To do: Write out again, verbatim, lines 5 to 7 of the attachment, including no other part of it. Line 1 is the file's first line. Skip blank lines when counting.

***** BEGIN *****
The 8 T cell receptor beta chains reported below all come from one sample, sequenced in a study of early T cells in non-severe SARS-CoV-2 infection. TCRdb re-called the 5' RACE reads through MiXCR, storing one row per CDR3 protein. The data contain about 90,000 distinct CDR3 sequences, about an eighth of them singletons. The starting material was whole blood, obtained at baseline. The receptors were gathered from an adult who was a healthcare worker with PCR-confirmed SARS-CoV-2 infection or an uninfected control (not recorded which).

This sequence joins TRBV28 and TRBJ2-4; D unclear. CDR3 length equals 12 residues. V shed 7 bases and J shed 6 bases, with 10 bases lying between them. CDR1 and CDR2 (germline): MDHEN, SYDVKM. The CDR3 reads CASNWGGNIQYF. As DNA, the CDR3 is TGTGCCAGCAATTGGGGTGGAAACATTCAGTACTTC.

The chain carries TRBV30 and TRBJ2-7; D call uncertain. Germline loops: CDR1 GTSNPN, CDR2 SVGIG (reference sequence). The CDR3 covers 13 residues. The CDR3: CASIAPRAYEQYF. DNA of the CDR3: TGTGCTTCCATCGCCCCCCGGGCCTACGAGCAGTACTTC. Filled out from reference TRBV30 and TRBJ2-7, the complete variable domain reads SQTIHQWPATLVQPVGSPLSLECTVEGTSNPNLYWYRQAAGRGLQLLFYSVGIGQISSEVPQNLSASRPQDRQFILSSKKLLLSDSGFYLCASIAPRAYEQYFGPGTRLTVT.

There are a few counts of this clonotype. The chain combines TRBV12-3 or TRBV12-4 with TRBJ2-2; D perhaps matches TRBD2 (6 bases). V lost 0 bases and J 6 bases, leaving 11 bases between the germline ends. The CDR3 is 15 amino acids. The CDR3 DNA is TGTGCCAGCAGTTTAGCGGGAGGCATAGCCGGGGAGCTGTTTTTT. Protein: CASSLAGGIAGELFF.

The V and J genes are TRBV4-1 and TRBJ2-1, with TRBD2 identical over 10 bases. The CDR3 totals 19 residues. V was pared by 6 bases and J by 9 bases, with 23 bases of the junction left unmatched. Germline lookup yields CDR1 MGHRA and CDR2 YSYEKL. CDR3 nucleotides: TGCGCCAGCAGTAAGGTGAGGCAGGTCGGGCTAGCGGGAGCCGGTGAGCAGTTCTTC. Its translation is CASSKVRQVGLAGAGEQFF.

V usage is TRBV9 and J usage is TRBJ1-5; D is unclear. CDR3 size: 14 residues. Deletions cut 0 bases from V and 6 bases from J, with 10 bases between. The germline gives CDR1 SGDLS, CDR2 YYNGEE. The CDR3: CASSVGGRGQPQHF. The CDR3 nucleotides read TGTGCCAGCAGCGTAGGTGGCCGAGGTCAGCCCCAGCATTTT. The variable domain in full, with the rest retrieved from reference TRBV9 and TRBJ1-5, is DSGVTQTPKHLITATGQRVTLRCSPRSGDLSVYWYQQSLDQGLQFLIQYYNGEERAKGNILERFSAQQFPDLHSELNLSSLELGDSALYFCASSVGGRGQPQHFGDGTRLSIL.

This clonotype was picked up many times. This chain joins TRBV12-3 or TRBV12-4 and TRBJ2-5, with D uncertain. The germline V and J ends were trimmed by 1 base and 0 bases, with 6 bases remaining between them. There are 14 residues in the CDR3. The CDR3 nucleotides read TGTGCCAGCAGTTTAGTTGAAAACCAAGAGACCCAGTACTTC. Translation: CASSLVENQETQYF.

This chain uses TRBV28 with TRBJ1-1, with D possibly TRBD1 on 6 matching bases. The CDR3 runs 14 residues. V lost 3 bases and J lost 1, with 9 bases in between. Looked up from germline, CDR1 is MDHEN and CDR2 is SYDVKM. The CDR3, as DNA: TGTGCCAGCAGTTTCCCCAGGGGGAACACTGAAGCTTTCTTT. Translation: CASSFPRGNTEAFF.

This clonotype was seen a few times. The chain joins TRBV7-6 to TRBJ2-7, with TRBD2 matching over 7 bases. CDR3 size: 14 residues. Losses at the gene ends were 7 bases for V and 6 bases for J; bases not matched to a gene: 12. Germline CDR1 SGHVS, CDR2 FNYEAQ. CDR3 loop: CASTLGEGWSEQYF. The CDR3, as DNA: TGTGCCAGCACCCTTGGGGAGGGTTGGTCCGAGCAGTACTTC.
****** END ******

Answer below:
The V and J genes are TRBV4-1 and TRBJ2-1, with TRBD2 identical over 10 bases. The CDR3 totals 19 residues. V was pared by 6 bases and J by 9 bases, with 23 bases of the junction left unmatched. Germline lookup yields CDR1 MGHRA and CDR2 YSYEKL. CDR3 nucleotides: TGCGCCAGCAGTAAGGTGAGGCAGGTCGGGCTAGCGGGAGCCGGTGAGCAGTTCTTC. Its translation is CASSKVRQVGLAGAGEQFF.

V usage is TRBV9 and J usage is TRBJ1-5; D is unclear. CDR3 size: 14 residues. Deletions cut 0 bases from V and 6 bases from J, with 10 bases between. The germline gives CDR1 SGDLS, CDR2 YYNGEE. The CDR3: CASSVGGRGQPQHF. The CDR3 nucleotides read TGTGCCAGCAGCGTAGGTGGCCGAGGTCAGCCCCAGCATTTT. The variable domain in full, with the rest retrieved from reference TRBV9 and TRBJ1-5, is DSGVTQTPKHLITATGQRVTLRCSPRSGDLSVYWYQQSLDQGLQFLIQYYNGEERAKGNILERFSAQQFPDLHSELNLSSLELGDSALYFCASSVGGRGQPQHFGDGTRLSIL.

This clonotype was picked up many times. This chain joins TRBV12-3 or TRBV12-4 and TRBJ2-5, with D uncertain. The germline V and J ends were trimmed by 1 base and 0 bases, with 6 bases remaining between them. There are 14 residues in the CDR3. The CDR3 nucleotides read TGTGCCAGCAGTTTAGTTGAAAACCAAGAGACCCAGTACTTC. Translation: CASSLVENQETQYF.